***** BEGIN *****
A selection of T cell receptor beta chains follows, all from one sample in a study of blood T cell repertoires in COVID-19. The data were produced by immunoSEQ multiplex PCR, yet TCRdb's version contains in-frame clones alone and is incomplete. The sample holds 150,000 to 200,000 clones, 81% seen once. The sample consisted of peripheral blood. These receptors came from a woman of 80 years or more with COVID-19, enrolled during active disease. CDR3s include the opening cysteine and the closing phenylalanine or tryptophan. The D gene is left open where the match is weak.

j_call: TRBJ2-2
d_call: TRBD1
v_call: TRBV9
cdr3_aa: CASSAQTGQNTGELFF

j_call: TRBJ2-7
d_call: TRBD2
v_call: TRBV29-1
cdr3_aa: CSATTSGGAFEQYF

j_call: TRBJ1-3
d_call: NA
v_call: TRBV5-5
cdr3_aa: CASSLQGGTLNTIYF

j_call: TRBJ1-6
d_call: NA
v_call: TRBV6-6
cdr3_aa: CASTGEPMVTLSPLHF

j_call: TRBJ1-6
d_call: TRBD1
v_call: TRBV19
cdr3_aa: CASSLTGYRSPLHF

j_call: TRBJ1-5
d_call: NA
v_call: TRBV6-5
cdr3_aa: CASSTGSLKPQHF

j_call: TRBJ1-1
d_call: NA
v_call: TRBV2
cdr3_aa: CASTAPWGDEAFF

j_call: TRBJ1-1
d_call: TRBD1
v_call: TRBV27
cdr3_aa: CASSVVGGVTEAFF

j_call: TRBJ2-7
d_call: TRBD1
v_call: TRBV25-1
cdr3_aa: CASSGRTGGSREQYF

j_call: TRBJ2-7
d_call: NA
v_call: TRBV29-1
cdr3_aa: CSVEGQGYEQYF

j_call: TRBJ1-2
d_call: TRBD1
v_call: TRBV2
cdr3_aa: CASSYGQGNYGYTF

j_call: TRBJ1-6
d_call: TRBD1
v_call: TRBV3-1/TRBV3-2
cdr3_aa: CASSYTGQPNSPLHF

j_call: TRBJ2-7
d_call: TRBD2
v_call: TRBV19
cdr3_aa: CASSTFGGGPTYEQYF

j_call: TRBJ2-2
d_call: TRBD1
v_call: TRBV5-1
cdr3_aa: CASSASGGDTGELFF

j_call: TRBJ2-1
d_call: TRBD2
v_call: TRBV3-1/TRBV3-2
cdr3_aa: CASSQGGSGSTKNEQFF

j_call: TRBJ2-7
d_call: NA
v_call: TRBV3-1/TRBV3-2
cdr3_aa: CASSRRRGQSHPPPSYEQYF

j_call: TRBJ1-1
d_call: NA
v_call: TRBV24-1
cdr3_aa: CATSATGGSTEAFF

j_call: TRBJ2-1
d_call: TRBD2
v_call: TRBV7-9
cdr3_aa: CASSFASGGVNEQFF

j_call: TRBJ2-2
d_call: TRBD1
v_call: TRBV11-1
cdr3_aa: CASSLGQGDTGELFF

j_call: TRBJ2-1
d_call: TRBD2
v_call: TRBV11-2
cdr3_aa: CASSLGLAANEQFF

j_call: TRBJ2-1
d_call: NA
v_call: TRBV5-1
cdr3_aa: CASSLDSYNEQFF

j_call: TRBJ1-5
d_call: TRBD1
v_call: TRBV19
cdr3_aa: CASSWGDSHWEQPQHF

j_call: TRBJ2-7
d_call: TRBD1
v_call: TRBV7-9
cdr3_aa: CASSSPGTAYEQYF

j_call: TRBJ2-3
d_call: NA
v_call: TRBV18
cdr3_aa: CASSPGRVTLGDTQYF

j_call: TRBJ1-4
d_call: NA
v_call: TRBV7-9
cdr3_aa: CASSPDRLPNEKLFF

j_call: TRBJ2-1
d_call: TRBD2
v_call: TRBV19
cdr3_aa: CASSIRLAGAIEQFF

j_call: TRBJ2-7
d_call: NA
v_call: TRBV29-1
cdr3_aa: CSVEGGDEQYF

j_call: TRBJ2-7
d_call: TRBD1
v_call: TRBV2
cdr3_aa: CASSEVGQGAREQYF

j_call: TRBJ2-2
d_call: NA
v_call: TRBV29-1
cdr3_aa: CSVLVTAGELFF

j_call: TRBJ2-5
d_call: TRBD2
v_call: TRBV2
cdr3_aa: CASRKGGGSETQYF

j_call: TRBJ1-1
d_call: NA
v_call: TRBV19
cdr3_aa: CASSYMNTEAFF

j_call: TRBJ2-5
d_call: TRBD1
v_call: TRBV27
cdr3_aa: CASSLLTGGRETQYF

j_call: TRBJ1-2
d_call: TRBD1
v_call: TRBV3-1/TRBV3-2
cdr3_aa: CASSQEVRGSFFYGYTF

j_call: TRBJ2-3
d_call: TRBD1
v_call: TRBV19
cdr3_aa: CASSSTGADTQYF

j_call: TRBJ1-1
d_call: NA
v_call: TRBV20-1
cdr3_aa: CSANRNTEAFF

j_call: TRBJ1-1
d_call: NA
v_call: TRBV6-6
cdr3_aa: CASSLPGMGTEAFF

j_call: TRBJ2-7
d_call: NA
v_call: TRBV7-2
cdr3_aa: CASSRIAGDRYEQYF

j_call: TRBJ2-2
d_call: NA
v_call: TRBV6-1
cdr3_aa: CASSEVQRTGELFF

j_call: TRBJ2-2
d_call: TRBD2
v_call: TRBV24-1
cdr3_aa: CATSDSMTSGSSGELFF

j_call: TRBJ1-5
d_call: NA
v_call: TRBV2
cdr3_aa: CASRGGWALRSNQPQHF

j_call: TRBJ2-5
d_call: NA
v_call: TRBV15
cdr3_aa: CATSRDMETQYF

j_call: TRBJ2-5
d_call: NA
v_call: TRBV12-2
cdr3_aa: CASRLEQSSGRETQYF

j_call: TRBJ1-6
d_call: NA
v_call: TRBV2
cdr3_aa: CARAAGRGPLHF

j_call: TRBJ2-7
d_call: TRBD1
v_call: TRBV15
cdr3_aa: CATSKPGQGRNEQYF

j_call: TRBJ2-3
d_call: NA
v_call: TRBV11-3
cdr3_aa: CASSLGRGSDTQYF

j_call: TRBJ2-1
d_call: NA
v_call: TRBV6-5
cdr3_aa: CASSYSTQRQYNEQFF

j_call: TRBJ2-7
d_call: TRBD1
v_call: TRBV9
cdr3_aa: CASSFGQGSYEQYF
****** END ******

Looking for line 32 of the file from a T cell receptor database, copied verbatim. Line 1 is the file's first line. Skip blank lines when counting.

v_call: TRBV27